"With the sole exception of Texas," Noah explains, "red states are bleeding college graduates. It's happening even in relatively prosperous Florida. And much as Republicans may scorn Joe and Jane College, they need them to deliver their babies, to teach their children, to pay taxes — college grads pay more than twice as much in taxes — and to provide a host of other services that only people with undergraduate or graduate degrees are able to provide. Red states should be welcoming Kate and Caroline and Tyler and Delana. Instead, they're driving them away, and that's already costing them dearly."

Reprinted with permission from Alternet.

Mike Johnson

How 'Fringe' Movements Shaped Mike Johnson's Far-Right Ideology

Christianity, like Islam and Judaism, has its moderates as well as its extreme fundamentalists. Christian nationalists are hardcore fundamentalists, promoting a severe form of Protestant Christianity that the Republican Party and the MAGA movement have aggressively promoted.

House Speaker Mike Johnson (R-LA) has a long history pushing Christian nationalism — a history that reporter Annika Brockschmidt examines in an article published by Religion Dispatches this month.

"Johnson is a white Christian nationalist — and a true believer at that — part of a growing number who see right-wing reactionary Christianity, white supremacy, and authoritarian politics as an integral part of 'real' American identity," Brockschmidt explains. "Those who do not fall under it must submit, or be forced, if need be, through violence."

Before joining the House of Representatives, Johnson served in the Louisiana State Legislature. And before that, Brockschmidt notes, Johnson spent a decade as an attorney for the Christian Right group Alliance Defending Freedom (ADF).

Brockschmidt reports, "The ADF advocates for the disenfranchisement of and discrimination against LGBTQ people and seeks to criminalize abortion — it was the driving force behind the fall of Roe v. Wade, which protected the right to abortion, last summer…. Indeed, Johnson has a long, well-documented history of bigoted views toward LGBTQ people."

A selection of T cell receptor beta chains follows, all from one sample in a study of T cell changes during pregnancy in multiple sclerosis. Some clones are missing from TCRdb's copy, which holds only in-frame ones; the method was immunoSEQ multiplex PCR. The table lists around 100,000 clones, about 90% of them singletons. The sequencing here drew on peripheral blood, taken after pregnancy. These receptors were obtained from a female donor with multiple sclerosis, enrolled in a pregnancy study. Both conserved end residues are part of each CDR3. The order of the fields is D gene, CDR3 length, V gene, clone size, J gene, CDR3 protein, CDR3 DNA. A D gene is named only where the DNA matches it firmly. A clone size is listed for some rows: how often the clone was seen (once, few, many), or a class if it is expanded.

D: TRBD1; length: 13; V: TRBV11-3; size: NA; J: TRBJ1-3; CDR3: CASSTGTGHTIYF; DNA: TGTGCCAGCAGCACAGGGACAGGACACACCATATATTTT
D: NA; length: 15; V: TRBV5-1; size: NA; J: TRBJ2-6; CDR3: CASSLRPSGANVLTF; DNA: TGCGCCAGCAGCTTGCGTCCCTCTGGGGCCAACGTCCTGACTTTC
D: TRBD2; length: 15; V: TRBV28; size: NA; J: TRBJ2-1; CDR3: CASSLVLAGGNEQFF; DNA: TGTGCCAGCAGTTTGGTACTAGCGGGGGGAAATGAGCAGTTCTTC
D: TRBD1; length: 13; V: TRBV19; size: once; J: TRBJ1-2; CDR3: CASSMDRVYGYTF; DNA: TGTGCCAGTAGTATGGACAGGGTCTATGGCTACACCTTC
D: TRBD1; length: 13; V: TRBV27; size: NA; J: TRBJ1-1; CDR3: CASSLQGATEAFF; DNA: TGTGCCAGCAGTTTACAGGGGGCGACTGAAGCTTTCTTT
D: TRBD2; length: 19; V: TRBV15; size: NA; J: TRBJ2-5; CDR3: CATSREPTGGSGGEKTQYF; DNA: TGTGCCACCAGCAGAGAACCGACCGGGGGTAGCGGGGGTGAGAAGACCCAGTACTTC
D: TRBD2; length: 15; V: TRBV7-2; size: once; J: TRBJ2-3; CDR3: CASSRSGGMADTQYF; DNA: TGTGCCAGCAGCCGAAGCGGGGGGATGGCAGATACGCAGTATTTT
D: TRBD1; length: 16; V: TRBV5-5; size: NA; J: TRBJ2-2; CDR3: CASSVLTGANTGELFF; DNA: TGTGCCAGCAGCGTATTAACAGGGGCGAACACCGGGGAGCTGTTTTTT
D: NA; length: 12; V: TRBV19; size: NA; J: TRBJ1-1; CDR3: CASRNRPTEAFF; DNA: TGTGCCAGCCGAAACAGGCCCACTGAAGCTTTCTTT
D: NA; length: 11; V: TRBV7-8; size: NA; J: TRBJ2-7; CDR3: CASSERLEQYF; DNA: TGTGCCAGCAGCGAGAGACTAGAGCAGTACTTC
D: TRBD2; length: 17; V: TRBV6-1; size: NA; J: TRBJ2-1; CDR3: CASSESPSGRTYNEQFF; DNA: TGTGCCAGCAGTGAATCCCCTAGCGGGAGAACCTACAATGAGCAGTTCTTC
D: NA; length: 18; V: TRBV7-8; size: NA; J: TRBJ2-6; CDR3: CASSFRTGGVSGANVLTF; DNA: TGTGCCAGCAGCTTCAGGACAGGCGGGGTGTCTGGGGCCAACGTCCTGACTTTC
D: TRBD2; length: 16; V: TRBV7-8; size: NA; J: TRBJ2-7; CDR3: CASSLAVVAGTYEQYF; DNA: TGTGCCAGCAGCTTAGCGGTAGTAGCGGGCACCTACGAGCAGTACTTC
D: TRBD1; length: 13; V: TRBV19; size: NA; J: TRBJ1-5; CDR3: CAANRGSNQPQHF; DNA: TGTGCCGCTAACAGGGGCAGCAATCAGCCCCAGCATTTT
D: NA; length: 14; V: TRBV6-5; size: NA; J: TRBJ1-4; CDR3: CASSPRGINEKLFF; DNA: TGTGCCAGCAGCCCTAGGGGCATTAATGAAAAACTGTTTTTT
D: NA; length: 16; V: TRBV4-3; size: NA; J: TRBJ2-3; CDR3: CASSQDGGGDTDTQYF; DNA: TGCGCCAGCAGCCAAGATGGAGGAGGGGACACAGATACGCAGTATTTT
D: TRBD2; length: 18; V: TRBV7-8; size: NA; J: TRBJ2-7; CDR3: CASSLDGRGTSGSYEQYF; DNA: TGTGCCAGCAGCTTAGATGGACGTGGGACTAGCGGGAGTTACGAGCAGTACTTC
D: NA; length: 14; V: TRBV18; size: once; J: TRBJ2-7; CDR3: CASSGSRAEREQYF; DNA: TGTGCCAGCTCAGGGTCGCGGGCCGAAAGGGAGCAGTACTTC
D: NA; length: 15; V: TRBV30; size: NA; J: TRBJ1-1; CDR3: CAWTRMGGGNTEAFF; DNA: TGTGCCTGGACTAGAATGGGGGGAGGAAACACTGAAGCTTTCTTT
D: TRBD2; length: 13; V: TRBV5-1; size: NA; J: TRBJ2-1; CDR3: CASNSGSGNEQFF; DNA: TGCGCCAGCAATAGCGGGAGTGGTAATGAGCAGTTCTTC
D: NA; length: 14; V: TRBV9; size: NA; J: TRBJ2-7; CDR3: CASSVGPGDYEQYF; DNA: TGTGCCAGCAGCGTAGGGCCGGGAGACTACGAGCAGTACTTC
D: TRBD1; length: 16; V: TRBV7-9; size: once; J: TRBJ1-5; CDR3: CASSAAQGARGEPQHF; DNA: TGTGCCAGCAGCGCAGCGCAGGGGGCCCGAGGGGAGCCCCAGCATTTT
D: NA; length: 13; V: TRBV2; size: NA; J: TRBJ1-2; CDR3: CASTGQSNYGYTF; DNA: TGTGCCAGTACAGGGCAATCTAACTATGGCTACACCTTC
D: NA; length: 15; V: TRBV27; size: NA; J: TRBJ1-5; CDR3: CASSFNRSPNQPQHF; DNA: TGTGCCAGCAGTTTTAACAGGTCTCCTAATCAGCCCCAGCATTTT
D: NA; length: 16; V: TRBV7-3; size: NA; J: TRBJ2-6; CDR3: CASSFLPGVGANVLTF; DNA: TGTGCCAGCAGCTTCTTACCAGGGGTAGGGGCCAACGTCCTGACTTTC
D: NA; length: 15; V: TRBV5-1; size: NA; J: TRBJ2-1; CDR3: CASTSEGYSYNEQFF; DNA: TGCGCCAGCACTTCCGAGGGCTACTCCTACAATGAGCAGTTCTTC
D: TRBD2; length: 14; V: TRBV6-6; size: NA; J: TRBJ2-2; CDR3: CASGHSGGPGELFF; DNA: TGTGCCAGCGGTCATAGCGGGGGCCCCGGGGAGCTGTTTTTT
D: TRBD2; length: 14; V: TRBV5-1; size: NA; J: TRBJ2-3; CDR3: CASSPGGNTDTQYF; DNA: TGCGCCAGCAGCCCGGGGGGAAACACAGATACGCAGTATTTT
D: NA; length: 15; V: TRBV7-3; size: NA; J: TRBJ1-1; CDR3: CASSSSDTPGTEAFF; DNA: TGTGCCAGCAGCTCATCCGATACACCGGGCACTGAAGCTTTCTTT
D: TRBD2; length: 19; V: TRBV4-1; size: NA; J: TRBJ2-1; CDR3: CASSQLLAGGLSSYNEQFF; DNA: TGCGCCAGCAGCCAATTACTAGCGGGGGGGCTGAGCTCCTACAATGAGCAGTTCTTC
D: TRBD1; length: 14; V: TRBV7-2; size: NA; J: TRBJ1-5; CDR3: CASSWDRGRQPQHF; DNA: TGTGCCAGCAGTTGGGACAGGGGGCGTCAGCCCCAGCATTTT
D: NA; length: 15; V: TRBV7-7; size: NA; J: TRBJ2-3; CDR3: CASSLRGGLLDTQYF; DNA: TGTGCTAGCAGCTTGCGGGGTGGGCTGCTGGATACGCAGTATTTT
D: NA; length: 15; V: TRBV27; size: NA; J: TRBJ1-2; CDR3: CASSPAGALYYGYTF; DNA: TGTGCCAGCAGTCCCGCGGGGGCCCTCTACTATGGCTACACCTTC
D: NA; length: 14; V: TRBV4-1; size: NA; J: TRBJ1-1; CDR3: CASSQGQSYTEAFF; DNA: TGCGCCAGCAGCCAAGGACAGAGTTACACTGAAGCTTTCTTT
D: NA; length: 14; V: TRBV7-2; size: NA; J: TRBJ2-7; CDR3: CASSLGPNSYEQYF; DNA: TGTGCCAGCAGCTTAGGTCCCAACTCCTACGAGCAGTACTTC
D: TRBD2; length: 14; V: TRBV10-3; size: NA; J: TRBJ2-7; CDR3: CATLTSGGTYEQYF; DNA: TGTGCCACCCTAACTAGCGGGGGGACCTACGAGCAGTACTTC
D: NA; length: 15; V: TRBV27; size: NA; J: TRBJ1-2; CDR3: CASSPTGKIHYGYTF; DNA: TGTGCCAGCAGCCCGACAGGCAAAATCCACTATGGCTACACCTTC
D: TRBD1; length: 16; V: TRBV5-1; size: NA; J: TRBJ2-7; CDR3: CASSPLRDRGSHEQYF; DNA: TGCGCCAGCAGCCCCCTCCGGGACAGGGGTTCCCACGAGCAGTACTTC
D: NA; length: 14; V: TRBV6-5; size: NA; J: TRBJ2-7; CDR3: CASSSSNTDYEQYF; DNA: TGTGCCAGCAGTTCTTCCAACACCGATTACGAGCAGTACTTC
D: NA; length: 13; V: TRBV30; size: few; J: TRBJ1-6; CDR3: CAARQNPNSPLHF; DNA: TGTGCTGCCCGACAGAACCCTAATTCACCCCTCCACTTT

The journalist adds, "In 2005, he claimed that domestic partnerships were not legitimate couples but 'same-sex, live-in lovers' and framed it as an attempt to impose homosexuality on Christians. Two years earlier, Johnson wrote an editorial calling for the criminalization of gay sex."

The House speaker's "fringe" views, according to Brockschmidt, also include "being influenced by Chistian reconstructionism" and "dominionism" — which dictate that only severe Christian fundamentalists should hold public office and that the United States was meant to be a strict theocracy.

"Further evidence that Johnson is deeply anti-democratic is his effort to overturn the 2020 presidential election," Brockschmidt warns. "Johnson, according to the New York Times, 'played a leading role in recruiting House Republicans to sign a brief in support of a lawsuit aimed at overturning the election results' in four contested swing states won by Biden — a swing that would have given the presidency to Trump.… And while the Supreme Court rejected the outrageous claim, this didn't stop Johnson from continuing to spread lies about the election being stolen."

Reprinted with permission from Alternet.

Liz Cheney

New Book: 'Dismissive' McCarthy Blew Off Cheney's January 6 Warning

When Rep. Jim Jordan (R-OH) approached then-Rep. Liz Cheney (R-WY) during the January 6, 2021 attack on the U.S. Capitol Building, Cheney — according to the Carol Leonnig/Philip Rucker book I Alone Can Fix It: Donald J. Trump's Catastrophic Final Yearangrily snapped at him, "Get away from me! You f****** did this."

Cheney and then-Rep. Adam Kinzinger (R-IL) went on to serve alongside Democrats on the January 6 Select Committee. Both of them forcefully pushed back against Trump's false claim that the 2020 presidential election was stolen from him, and according to Kinzinger, Rep. Kevin McCarthy (R-CA) wanted Cheney to keep quiet about Trump in the days leading up the January 6 insurrection.

Kinzinger, according to the Guardian, discusses tensions between Cheney and McCarthy in his forthcoming book, Renegade: Defending Democracy and Liberty in Our Divided Country, due out October 31.

The Guardian's Martin Pengelly, noting that the publication has obtained a copy of Kinzinger's book, explains, "When Liz Cheney warned fellow Republicans five days before January 6 of a 'dark day' to come if they 'indulged in the fantasy' that they could overturn Donald Trump's defeat by Joe Biden, the then-House GOP leader, Kevin McCarthy, swiftly slapped her down…. Five days after Cheney delivered her warning on a Republican conference call, Trump supporters attacked Congress in an attempt to block certification of Biden's win."

In his book, Kinzinger writes, "After Liz spoke, McCarthy immediately told everyone who was listening, 'I just want to be clear: Liz doesn't speak for the conference. She speaks for herself.'"